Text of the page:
A new species of Bathypathes (Cnidaria, Anthozoa, Antipatharia, Schizopathidae) from the Red Sea and its phylogenetic position

Giovanni Chimienti, Tullia Isotta Terraneo, Silvia Vicario, Fabio Marchese, Sam J. Purkis, Ameer Abdulla Eweida, Mattie Rodrigue, Francesca Benzoni

Research output: Contribution to journalArticlepeer-review

7 Scopus citations

Abstract

A black coral, Bathypathes thermophila Chimienti, sp. nov. is described from the Saudi Arabian coasts of the Gulf of Aqaba and north Red Sea (Neom area) using an integrated taxonomic approach. The morphological distinctiveness of the new species is confirmed by molecular analyses. The species thrives in warm and high salinity waters typical of the Red Sea at bathyal depths. It can form colony aggregations on muddy bottoms with scattered, small hard substrates. Colonies are monopodial, feather-like, and attached to a hard substrate through a thorny basal plate. Pinnules are simple, arranged biserially and alternately, and all the same length (up to approximately 20 cm) except for few, proximal ones. Spines are triangular, laterally compressed, subequal, smooth, and simple or rarely bifurcated. Polyps are elongated transversely, 1.5–2.0 mm in transverse diameter. Large colonies can have one or few branches, whose origin is discussed. The phylogenetic position of B. thermophila sp. nov. within the order Antipatharia, recovered using three mitochondrial markers, shows that it is nested within the family Schizopathidae. It is close to species in the genera Parantipathes, Lillipathes, Alternatipathes, and Umbellapathes rather than to the other available representatives of the genus Bathypathes, as currently defined based on morphology. In agreement with previous findings, our results question the evolutionary significance of morphological characters traditionally used to discriminate Antipatharia at higher taxonomic level.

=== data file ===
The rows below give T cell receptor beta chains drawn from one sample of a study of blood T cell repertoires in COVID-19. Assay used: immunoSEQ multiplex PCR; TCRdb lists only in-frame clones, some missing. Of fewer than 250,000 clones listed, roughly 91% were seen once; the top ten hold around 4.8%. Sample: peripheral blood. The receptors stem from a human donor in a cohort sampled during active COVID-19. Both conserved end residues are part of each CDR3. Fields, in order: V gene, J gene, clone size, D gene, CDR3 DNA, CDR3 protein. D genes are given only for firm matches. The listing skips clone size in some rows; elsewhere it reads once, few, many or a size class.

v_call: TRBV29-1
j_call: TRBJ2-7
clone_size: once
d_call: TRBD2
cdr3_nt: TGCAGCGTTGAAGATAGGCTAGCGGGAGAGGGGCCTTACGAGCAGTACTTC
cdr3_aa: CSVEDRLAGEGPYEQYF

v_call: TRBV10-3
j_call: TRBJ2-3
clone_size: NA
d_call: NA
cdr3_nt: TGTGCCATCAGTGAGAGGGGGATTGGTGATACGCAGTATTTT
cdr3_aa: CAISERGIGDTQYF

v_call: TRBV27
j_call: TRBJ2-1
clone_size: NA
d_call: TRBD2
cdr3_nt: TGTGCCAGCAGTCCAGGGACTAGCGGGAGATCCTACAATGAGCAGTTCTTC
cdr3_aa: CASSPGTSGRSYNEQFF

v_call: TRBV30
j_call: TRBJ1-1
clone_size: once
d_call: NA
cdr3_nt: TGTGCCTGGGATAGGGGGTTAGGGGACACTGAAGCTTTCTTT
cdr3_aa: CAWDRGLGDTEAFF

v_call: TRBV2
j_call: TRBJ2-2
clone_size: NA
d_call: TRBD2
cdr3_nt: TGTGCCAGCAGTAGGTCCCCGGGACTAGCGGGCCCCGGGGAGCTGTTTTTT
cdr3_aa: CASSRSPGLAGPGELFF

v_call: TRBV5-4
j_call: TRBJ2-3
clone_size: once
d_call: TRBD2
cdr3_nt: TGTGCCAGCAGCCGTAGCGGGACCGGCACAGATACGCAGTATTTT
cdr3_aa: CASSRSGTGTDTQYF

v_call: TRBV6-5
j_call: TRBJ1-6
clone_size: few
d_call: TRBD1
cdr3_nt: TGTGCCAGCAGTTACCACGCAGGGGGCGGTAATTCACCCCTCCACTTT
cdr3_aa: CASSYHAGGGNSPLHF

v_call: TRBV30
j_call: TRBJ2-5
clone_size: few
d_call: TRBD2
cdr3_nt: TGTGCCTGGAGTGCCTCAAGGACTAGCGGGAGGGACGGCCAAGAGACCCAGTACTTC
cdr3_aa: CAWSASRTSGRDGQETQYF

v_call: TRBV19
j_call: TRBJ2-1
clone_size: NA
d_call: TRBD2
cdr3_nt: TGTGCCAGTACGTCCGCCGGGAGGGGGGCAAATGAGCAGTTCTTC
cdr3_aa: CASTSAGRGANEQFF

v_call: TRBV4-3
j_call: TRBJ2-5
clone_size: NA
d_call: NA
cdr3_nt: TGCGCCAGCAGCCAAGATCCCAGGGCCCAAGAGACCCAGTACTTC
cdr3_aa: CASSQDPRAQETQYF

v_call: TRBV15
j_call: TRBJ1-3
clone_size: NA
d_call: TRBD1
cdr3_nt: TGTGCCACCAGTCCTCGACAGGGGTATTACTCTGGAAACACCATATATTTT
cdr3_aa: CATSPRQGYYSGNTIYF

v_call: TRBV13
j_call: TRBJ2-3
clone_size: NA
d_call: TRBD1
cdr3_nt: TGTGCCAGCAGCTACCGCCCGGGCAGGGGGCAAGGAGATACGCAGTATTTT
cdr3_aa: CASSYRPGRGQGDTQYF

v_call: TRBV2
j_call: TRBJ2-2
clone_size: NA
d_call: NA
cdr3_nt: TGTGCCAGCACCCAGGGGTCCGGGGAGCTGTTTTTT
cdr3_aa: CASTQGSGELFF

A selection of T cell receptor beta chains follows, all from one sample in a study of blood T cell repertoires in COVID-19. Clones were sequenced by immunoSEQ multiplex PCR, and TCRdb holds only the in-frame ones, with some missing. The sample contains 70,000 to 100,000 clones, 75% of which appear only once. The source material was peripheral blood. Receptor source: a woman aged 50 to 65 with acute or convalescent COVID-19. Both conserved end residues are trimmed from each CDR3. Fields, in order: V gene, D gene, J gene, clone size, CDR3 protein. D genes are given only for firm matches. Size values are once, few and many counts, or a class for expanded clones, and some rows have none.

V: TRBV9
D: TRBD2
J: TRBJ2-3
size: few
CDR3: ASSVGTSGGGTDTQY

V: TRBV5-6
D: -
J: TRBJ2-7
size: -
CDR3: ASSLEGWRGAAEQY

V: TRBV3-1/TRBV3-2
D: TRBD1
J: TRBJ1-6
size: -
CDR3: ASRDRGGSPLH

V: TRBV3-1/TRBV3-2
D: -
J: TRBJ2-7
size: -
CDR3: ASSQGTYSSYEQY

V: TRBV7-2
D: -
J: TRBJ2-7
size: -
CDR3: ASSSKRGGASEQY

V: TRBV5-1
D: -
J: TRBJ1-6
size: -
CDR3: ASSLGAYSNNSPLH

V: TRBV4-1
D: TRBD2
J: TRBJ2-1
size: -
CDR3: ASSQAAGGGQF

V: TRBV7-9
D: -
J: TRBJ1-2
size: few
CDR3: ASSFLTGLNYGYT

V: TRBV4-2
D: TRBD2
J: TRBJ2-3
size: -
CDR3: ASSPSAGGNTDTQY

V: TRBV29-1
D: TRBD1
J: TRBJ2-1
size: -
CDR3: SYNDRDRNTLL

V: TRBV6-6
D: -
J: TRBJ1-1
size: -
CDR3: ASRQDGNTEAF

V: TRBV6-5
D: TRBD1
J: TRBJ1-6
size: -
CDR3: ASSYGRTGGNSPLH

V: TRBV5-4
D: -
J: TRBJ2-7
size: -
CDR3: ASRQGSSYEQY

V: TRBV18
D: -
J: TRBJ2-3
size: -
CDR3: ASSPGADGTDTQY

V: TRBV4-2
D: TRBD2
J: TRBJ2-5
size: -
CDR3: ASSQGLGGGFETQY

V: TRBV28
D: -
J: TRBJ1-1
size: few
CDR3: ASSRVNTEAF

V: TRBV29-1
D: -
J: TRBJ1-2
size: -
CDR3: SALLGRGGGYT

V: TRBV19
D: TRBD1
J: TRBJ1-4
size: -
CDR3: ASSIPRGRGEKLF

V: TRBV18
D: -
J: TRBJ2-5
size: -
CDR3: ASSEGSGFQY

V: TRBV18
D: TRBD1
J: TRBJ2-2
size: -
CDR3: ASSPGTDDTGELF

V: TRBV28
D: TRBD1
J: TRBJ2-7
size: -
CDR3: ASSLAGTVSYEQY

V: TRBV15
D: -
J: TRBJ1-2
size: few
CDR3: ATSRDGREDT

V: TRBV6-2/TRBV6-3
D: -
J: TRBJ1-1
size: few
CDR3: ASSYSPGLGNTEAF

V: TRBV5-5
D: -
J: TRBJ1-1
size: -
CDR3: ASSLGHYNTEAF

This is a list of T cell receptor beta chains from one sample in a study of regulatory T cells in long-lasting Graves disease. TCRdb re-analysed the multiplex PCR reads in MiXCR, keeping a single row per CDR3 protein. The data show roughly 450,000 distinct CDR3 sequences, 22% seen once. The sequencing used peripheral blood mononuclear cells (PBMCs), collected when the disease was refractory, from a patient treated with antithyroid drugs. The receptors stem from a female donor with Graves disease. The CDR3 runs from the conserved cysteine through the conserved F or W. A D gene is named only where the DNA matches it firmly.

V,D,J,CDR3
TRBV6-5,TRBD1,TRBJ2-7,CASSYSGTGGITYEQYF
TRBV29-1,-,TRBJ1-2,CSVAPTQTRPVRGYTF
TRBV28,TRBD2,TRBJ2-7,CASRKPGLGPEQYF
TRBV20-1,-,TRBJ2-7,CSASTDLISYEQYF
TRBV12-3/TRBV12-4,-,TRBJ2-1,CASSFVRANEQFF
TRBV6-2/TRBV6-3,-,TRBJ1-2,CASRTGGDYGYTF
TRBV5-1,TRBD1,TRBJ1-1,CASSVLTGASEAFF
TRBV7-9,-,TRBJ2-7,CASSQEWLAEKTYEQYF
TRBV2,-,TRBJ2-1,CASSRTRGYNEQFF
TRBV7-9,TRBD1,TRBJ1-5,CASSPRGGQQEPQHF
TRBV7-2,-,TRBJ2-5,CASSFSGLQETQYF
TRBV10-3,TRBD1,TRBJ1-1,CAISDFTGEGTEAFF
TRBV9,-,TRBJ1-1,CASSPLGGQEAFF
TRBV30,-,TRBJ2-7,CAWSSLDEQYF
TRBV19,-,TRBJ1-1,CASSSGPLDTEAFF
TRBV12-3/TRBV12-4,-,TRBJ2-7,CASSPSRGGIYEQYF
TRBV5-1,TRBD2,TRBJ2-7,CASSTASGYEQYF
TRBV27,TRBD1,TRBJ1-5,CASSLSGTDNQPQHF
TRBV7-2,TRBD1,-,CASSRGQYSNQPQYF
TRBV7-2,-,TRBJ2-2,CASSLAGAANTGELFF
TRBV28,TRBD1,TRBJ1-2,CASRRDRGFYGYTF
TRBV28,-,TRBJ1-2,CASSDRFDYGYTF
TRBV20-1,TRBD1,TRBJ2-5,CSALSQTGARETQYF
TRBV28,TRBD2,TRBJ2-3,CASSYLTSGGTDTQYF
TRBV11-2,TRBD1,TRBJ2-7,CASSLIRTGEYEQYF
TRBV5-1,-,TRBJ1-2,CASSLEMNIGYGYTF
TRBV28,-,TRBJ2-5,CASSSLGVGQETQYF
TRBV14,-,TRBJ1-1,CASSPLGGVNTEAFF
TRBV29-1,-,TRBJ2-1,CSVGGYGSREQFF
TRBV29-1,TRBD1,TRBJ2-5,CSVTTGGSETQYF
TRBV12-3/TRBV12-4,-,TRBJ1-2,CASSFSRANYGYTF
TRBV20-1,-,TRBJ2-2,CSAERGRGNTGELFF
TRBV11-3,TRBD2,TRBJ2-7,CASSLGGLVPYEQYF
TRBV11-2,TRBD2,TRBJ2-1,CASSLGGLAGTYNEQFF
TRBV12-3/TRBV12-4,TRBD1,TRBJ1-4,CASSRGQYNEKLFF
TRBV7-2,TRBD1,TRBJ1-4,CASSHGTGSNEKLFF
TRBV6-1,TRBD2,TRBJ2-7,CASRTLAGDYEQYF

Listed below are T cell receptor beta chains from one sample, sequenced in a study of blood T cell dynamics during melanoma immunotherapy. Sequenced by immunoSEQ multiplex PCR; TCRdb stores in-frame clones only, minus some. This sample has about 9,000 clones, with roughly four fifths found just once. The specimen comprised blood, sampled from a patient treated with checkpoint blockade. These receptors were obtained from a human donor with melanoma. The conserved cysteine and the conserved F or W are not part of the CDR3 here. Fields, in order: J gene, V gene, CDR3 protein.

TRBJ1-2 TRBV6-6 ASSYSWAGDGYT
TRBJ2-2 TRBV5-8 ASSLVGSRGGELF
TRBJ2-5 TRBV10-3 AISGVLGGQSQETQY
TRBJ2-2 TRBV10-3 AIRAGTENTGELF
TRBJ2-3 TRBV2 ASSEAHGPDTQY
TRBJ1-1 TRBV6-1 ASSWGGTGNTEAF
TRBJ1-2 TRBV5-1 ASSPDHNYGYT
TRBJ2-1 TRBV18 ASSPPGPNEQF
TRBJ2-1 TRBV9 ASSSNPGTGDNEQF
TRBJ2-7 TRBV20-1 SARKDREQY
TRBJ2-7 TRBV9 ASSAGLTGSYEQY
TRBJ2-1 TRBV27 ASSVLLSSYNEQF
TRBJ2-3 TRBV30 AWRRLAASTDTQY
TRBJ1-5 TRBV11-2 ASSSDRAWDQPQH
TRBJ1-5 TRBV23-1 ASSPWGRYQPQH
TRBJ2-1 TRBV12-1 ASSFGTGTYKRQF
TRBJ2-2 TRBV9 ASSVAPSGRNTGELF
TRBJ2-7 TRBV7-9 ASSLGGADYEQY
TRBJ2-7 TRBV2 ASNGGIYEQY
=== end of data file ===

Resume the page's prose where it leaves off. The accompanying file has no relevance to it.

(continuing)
Original languageEnglish (US)
Pages (from-to)1-22
Number of pages22
JournalZooKeys
Volume1116
DOIs
StatePublished - Aug 4 2022

ASJC Scopus subject areas

  • Animal Science and Zoology
  • Ecology, Evolution, Behavior and Systematics

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